Saturday, July 24, 2010

Now sitting down is bad for you

This is all just the usual epidemiological nonsense. There is no double-blind support for it. All that it probably shows is that people in poor health sit down more. Big surprise!

RELAXING at home can have deadly consequences for women who sit for more than six hours a day during their leisure time, regardless of how much they exercise, scientists say.

A new study from American Cancer Society researchers found that women in particular who sat for longer than six hours a day during their leisure time - engaged in activities such as watching television, surfing the internet and reading - had higher death rates.

And it did not matter how much daily exercise they did, the risk remained virtually unchanged.

Several studies have already shown there is a link between long sitting times and obesity, type 2 diabetes, cardiovascular disease risk factors, and unhealthy diets. But the latest study - which surveyed 123,216 people for 13 years - found a link between the amount of time people spent sitting and their death rates.

It found that the more leisure time people spent sitting, the higher the risk of death, particularly for women. Women who said they sat for more than six hours a day during their leisure hours were found to be 37 per cent more likely to die during the period of the study, than those who sat for less than three hours a day.

Men who sat for more than six hours were 18 per cent more likely to die than those who sat for less than three.

The results remained virtually unchanged when physical activity was factored in. However, lack of exercise combined with long sitting times was a killer combination. Women who sat more and were less physically active were 94 per cent more likely to die compared with those who sat the least and were the most active. For men the figure was 48 per cent.

Alpa Patel, who led the team of researchers, said long sitting times were shown to have important metabolic consequences influencing things such as cholesterol and resting blood pressure, which were biomarkers of obesity and cardiovascular and other chronic diseases.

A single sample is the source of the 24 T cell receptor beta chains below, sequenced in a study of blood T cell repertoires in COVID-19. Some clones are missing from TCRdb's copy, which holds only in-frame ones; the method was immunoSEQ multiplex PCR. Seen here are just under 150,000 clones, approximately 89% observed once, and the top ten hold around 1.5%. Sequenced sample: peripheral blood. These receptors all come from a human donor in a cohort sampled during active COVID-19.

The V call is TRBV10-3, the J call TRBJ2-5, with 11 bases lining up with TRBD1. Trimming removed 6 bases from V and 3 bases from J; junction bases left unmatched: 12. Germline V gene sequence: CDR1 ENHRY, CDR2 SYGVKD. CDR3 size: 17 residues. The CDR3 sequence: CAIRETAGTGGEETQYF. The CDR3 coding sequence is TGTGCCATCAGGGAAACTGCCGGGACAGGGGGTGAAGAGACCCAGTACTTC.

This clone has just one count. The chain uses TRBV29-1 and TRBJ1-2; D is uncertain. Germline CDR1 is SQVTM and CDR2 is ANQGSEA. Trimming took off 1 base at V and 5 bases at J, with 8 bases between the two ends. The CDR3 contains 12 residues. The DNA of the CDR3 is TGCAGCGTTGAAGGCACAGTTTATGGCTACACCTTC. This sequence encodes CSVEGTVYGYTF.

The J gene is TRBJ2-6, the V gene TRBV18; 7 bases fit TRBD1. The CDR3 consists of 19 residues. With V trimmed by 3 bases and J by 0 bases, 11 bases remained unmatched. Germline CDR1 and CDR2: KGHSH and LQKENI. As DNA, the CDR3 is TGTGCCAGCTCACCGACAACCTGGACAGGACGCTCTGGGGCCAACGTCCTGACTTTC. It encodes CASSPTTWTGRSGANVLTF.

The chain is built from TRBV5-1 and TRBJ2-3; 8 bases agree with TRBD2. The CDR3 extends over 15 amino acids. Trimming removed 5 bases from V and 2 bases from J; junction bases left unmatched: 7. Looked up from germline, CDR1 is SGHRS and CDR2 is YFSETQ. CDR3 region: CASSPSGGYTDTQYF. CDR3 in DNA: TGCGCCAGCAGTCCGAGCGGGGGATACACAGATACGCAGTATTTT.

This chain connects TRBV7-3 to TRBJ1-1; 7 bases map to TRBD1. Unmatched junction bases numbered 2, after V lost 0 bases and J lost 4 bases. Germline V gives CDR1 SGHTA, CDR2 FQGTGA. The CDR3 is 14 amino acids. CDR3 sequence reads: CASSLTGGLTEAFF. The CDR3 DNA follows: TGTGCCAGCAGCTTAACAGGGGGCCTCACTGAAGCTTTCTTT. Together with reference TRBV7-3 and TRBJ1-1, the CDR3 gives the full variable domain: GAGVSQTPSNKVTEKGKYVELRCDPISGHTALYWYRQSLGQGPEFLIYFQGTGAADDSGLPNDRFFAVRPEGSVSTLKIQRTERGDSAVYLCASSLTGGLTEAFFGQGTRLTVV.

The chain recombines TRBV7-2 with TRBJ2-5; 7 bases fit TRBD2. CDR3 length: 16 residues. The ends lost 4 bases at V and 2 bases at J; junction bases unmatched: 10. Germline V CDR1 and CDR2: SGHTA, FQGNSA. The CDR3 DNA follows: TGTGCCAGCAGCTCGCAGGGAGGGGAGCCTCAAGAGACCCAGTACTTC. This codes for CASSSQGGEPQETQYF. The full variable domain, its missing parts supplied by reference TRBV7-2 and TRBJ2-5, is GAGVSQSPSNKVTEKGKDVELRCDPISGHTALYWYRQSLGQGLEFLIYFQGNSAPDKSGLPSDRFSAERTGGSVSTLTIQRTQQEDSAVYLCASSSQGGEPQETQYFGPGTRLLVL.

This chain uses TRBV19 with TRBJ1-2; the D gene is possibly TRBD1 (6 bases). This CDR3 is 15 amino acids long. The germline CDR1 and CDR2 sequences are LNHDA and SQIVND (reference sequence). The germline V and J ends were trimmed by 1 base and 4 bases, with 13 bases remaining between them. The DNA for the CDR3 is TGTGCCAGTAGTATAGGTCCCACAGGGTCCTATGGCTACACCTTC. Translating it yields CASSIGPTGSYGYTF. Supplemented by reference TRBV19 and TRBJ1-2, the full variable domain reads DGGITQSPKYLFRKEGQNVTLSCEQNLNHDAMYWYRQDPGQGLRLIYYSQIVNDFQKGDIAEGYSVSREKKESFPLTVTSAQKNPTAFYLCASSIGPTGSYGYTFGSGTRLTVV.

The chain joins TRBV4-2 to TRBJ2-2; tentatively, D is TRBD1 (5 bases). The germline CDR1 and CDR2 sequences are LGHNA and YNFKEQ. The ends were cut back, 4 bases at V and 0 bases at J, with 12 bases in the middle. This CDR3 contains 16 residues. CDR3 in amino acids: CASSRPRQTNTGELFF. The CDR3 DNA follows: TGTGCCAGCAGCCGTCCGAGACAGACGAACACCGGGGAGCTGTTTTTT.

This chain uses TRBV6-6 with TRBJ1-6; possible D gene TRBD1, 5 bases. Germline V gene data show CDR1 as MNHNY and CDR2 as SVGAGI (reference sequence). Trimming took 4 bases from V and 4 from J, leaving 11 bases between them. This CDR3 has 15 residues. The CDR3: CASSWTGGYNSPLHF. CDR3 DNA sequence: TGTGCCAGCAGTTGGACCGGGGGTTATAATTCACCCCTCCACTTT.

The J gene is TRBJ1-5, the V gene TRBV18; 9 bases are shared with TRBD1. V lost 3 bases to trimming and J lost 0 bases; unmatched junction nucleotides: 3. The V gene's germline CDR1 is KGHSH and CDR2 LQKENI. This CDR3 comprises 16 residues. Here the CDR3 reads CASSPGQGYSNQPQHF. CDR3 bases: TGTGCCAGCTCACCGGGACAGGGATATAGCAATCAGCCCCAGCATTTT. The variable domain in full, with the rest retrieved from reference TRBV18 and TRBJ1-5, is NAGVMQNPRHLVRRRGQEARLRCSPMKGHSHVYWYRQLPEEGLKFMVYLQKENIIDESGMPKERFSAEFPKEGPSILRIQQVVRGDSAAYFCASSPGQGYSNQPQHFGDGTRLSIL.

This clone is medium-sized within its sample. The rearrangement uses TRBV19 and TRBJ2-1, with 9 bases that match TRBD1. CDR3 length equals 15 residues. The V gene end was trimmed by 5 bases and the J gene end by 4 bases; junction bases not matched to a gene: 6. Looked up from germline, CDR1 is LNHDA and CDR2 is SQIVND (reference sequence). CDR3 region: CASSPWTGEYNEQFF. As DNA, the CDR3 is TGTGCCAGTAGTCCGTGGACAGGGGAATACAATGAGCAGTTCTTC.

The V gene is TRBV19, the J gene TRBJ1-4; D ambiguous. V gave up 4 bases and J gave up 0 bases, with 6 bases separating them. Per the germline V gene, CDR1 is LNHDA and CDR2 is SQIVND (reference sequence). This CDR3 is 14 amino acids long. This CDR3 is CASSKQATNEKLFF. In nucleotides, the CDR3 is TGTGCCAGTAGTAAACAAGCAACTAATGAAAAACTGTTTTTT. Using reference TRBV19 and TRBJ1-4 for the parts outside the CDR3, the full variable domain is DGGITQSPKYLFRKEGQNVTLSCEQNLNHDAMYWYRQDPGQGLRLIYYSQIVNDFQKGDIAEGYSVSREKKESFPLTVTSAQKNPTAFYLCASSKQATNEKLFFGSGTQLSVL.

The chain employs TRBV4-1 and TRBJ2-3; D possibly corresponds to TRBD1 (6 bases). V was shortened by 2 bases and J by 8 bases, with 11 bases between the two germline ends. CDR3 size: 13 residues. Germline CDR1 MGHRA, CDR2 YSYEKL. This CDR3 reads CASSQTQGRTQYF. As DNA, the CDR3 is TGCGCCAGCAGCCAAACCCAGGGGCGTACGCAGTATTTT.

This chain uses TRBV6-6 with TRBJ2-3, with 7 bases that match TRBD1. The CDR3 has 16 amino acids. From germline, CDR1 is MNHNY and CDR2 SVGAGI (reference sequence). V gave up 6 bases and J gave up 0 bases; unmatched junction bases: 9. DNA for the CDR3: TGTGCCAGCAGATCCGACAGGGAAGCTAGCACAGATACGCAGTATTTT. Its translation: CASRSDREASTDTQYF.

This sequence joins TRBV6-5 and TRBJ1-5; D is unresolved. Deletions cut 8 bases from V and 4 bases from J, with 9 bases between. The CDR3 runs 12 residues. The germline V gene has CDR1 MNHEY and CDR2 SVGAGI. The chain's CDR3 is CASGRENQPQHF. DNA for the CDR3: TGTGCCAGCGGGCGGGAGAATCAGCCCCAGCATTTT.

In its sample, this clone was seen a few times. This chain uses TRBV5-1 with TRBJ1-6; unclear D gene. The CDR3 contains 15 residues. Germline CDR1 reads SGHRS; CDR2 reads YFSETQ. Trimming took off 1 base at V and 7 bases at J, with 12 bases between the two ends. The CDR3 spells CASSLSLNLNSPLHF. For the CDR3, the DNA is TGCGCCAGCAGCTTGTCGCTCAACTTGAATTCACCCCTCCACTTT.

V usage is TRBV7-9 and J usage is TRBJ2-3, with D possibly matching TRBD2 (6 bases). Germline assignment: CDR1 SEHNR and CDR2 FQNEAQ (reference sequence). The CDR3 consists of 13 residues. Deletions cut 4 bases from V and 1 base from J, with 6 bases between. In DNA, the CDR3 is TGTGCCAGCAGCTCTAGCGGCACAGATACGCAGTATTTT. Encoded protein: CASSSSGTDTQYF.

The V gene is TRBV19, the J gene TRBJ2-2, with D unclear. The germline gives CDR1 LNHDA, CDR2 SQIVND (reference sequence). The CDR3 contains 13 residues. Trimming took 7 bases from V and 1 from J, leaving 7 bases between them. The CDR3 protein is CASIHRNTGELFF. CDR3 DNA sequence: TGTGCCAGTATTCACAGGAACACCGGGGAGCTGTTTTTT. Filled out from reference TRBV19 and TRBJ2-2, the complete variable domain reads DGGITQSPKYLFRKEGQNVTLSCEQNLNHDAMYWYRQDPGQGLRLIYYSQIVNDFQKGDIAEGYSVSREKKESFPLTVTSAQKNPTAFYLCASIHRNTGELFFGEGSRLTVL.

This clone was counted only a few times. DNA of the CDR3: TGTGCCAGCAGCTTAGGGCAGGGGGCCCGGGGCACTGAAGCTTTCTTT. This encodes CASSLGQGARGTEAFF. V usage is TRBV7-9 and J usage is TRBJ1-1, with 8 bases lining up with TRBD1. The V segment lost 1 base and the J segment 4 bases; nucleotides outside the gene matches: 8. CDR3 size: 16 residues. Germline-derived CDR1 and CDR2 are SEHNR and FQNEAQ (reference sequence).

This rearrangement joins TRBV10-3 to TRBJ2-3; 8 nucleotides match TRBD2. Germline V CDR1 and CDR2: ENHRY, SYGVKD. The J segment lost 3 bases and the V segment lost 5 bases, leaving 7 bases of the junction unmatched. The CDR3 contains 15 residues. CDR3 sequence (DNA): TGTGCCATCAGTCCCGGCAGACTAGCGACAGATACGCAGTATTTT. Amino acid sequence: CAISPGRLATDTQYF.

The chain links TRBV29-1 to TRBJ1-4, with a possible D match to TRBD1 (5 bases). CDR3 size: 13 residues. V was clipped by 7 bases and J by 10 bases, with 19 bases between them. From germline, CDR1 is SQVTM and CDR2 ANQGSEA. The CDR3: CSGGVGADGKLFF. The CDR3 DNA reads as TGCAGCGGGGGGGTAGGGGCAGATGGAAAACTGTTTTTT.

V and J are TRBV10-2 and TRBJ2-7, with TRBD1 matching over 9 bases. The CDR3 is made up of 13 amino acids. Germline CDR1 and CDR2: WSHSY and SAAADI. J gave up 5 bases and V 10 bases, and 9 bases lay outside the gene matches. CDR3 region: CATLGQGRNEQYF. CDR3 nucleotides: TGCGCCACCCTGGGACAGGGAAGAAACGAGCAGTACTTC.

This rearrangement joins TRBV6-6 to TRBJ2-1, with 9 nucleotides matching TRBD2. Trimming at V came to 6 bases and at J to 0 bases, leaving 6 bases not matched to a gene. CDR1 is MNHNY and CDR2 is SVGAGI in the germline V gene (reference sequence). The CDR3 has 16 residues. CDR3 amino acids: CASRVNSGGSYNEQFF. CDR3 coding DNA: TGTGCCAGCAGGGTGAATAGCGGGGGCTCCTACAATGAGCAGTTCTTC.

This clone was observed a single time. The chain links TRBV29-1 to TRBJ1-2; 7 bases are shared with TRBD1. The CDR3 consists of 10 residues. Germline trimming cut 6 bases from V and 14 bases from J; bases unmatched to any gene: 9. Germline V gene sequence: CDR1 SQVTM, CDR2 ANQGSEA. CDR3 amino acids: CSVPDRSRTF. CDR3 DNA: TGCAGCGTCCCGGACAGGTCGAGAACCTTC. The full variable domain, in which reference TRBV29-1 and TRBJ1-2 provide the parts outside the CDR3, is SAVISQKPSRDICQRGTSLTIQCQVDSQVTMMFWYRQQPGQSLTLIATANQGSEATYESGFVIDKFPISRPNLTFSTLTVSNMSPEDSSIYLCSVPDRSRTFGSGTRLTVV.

The study concluded that public health messages needed to encourage people to reduce the time they spent sitting as well as promoting them to exercise.

"Because a sizeable fraction of the population spends much of their time sitting, it is beneficial to encourage sedentary individuals to stand up and walk around as well as to reach optimal levels of physical activity," Mr Patel said.


Now swimming pools are bad for you

This seems very confused and is in any case a study in laboratory glassware rather than in real life. They found that swimming pool water was more toxic but instead of blaming people peeing in the pool etc., they blamed the disinfectant used! And they end up recommending chlorine as a disinfectant -- which is the one mostly used anyway!

Swimming pools can give you cancer, because disinfectants in the water react with sunscreen, sweat, and skin to form a toxic cocktail of chemicals, a study has suggested. The disinfectant used to keep pool water free from disease can also react with swimmers' urine and hair to cause conditions including asthma and bladder cancer.

Products like sunscreen and oil are packed with nitrogen So is air. Air is MOSTLY nitrogen!], which reacts with the disinfectant to create toxic chemicals capable of mutating genes. These mutations contribute to birth defects, accelerate the ageing process, cause breathing problems, and even induce cancer after long-term exposure.

A team of researchers from the University of Illinois compared samples of tap water and pool water and found using advanced DNA technology that pool water samples led to more cell damage in humans.

Lead researcher Professor of Genetics Michael Plewa said: "All sources of water possess organic matter that comes from decaying leaves, microbes and other dead life forms.

"In addition to organic matter and disinfectants, pool waters contain sweat, hair, skin, urine, and consumer products such as cosmetics and sunscreens from swimmers. "The study compared different disinfection methods and environmental conditions and our results proved that all disinfected pool samples exhibited more DNA damage than the source tap water.

"Care should be taken in selecting disinfectants to treat recreational pool water. "The data suggest that agents containing the chemical bromine should be avoided as disinfectants of recreational pool water. "The best method to treat pool waters is a combination of UV treatment with chlorine as compared to chlorination alone."

Prof Plewa also said that carbon should be removed before disinfection when pool water is being recycled.

He added: "Swimmers can also help reduce the toxicity of pool water by showering before entering the water. "Pool owners should also remind users about the potential harm caused by urinating in a pool. "These simple steps can greatly reduce the production of toxic disinfection by-products."


No comments: